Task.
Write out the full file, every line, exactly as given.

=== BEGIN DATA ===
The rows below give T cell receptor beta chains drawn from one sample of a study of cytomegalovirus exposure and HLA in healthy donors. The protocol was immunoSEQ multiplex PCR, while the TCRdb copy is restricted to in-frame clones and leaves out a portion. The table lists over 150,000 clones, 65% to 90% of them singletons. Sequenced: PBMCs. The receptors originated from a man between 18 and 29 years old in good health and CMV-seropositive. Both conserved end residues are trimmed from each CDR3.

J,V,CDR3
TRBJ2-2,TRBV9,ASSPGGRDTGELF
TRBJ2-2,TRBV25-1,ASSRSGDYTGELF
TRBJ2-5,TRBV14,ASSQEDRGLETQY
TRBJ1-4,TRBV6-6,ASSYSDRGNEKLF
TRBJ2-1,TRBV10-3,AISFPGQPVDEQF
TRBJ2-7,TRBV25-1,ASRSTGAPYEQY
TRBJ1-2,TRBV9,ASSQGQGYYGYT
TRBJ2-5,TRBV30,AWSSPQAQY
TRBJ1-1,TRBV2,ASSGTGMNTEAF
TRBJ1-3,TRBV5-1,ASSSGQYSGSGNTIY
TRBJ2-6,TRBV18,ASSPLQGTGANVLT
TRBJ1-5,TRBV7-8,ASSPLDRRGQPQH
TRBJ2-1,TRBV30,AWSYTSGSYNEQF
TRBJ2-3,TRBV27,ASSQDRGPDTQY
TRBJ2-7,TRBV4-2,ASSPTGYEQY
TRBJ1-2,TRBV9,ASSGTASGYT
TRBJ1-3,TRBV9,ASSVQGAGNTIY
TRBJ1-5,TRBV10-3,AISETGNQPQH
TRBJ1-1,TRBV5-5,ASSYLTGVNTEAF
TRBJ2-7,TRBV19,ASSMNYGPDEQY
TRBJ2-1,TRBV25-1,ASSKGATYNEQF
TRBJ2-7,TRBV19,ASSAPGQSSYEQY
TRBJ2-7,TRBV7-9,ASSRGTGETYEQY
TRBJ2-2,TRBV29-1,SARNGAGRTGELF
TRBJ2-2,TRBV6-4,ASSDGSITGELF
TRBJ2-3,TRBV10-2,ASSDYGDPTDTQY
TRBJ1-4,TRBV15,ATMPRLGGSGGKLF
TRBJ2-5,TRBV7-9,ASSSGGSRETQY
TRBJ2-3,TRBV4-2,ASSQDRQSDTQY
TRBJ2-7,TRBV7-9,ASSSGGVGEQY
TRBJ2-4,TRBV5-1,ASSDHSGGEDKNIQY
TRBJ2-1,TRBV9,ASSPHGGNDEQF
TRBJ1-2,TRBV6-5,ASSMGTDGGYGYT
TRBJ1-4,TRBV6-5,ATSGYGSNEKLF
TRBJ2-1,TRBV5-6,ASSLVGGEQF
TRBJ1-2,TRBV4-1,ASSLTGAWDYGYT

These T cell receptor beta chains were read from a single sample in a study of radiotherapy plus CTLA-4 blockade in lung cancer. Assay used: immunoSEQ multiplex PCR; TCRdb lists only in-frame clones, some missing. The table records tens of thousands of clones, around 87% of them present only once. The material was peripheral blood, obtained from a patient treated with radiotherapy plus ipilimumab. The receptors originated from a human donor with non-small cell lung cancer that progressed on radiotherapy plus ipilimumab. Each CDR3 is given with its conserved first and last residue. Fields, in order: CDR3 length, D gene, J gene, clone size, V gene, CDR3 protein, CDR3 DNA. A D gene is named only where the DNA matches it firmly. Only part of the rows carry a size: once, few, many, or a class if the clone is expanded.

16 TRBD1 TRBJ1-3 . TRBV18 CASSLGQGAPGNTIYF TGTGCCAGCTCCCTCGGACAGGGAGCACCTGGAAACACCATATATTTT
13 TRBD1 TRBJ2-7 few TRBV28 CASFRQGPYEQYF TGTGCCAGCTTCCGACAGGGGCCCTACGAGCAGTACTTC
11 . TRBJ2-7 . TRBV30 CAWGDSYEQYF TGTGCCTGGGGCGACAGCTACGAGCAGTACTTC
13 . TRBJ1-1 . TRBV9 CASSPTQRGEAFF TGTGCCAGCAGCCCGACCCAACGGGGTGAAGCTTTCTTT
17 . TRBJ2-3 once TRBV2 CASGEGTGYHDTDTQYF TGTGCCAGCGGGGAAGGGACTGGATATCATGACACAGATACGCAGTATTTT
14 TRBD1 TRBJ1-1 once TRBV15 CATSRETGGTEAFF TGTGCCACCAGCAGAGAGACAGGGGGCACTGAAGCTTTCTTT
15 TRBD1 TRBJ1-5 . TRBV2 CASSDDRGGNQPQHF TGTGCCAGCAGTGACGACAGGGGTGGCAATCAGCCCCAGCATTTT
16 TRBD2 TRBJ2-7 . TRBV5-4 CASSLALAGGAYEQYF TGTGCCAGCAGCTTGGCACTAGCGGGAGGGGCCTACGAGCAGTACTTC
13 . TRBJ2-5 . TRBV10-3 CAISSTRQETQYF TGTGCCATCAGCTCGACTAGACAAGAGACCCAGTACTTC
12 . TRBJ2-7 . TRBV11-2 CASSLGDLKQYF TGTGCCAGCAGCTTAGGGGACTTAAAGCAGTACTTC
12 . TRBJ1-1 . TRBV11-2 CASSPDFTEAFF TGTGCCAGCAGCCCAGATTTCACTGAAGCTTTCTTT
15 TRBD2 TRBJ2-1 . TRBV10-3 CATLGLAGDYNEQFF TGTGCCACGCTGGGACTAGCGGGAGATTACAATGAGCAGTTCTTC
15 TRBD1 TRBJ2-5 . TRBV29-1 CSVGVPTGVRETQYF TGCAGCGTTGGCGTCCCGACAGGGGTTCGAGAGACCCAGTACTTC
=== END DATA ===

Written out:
The rows below give T cell receptor beta chains drawn from one sample of a study of cytomegalovirus exposure and HLA in healthy donors. The protocol was immunoSEQ multiplex PCR, while the TCRdb copy is restricted to in-frame clones and leaves out a portion. The table lists over 150,000 clones, 65% to 90% of them singletons. Sequenced: PBMCs. The receptors originated from a man between 18 and 29 years old in good health and CMV-seropositive. Both conserved end residues are trimmed from each CDR3.

J,V,CDR3
TRBJ2-2,TRBV9,ASSPGGRDTGELF
TRBJ2-2,TRBV25-1,ASSRSGDYTGELF
TRBJ2-5,TRBV14,ASSQEDRGLETQY
TRBJ1-4,TRBV6-6,ASSYSDRGNEKLF
TRBJ2-1,TRBV10-3,AISFPGQPVDEQF
TRBJ2-7,TRBV25-1,ASRSTGAPYEQY
TRBJ1-2,TRBV9,ASSQGQGYYGYT
TRBJ2-5,TRBV30,AWSSPQAQY
TRBJ1-1,TRBV2,ASSGTGMNTEAF
TRBJ1-3,TRBV5-1,ASSSGQYSGSGNTIY
TRBJ2-6,TRBV18,ASSPLQGTGANVLT
TRBJ1-5,TRBV7-8,ASSPLDRRGQPQH
TRBJ2-1,TRBV30,AWSYTSGSYNEQF
TRBJ2-3,TRBV27,ASSQDRGPDTQY
TRBJ2-7,TRBV4-2,ASSPTGYEQY
TRBJ1-2,TRBV9,ASSGTASGYT
TRBJ1-3,TRBV9,ASSVQGAGNTIY
TRBJ1-5,TRBV10-3,AISETGNQPQH
TRBJ1-1,TRBV5-5,ASSYLTGVNTEAF
TRBJ2-7,TRBV19,ASSMNYGPDEQY
TRBJ2-1,TRBV25-1,ASSKGATYNEQF
TRBJ2-7,TRBV19,ASSAPGQSSYEQY
TRBJ2-7,TRBV7-9,ASSRGTGETYEQY
TRBJ2-2,TRBV29-1,SARNGAGRTGELF
TRBJ2-2,TRBV6-4,ASSDGSITGELF
TRBJ2-3,TRBV10-2,ASSDYGDPTDTQY
TRBJ1-4,TRBV15,ATMPRLGGSGGKLF
TRBJ2-5,TRBV7-9,ASSSGGSRETQY
TRBJ2-3,TRBV4-2,ASSQDRQSDTQY
TRBJ2-7,TRBV7-9,ASSSGGVGEQY
TRBJ2-4,TRBV5-1,ASSDHSGGEDKNIQY
TRBJ2-1,TRBV9,ASSPHGGNDEQF
TRBJ1-2,TRBV6-5,ASSMGTDGGYGYT
TRBJ1-4,TRBV6-5,ATSGYGSNEKLF
TRBJ2-1,TRBV5-6,ASSLVGGEQF
TRBJ1-2,TRBV4-1,ASSLTGAWDYGYT

These T cell receptor beta chains were read from a single sample in a study of radiotherapy plus CTLA-4 blockade in lung cancer. Assay used: immunoSEQ multiplex PCR; TCRdb lists only in-frame clones, some missing. The table records tens of thousands of clones, around 87% of them present only once. The material was peripheral blood, obtained from a patient treated with radiotherapy plus ipilimumab. The receptors originated from a human donor with non-small cell lung cancer that progressed on radiotherapy plus ipilimumab. Each CDR3 is given with its conserved first and last residue. Fields, in order: CDR3 length, D gene, J gene, clone size, V gene, CDR3 protein, CDR3 DNA. A D gene is named only where the DNA matches it firmly. Only part of the rows carry a size: once, few, many, or a class if the clone is expanded.

16 TRBD1 TRBJ1-3 . TRBV18 CASSLGQGAPGNTIYF TGTGCCAGCTCCCTCGGACAGGGAGCACCTGGAAACACCATATATTTT
13 TRBD1 TRBJ2-7 few TRBV28 CASFRQGPYEQYF TGTGCCAGCTTCCGACAGGGGCCCTACGAGCAGTACTTC
11 . TRBJ2-7 . TRBV30 CAWGDSYEQYF TGTGCCTGGGGCGACAGCTACGAGCAGTACTTC
13 . TRBJ1-1 . TRBV9 CASSPTQRGEAFF TGTGCCAGCAGCCCGACCCAACGGGGTGAAGCTTTCTTT
17 . TRBJ2-3 once TRBV2 CASGEGTGYHDTDTQYF TGTGCCAGCGGGGAAGGGACTGGATATCATGACACAGATACGCAGTATTTT
14 TRBD1 TRBJ1-1 once TRBV15 CATSRETGGTEAFF TGTGCCACCAGCAGAGAGACAGGGGGCACTGAAGCTTTCTTT
15 TRBD1 TRBJ1-5 . TRBV2 CASSDDRGGNQPQHF TGTGCCAGCAGTGACGACAGGGGTGGCAATCAGCCCCAGCATTTT
16 TRBD2 TRBJ2-7 . TRBV5-4 CASSLALAGGAYEQYF TGTGCCAGCAGCTTGGCACTAGCGGGAGGGGCCTACGAGCAGTACTTC
13 . TRBJ2-5 . TRBV10-3 CAISSTRQETQYF TGTGCCATCAGCTCGACTAGACAAGAGACCCAGTACTTC
12 . TRBJ2-7 . TRBV11-2 CASSLGDLKQYF TGTGCCAGCAGCTTAGGGGACTTAAAGCAGTACTTC
12 . TRBJ1-1 . TRBV11-2 CASSPDFTEAFF TGTGCCAGCAGCCCAGATTTCACTGAAGCTTTCTTT
15 TRBD2 TRBJ2-1 . TRBV10-3 CATLGLAGDYNEQFF TGTGCCACGCTGGGACTAGCGGGAGATTACAATGAGCAGTTCTTC
15 TRBD1 TRBJ2-5 . TRBV29-1 CSVGVPTGVRETQYF TGCAGCGTTGGCGTCCCGACAGGGGTTCGAGAGACCCAGTACTTC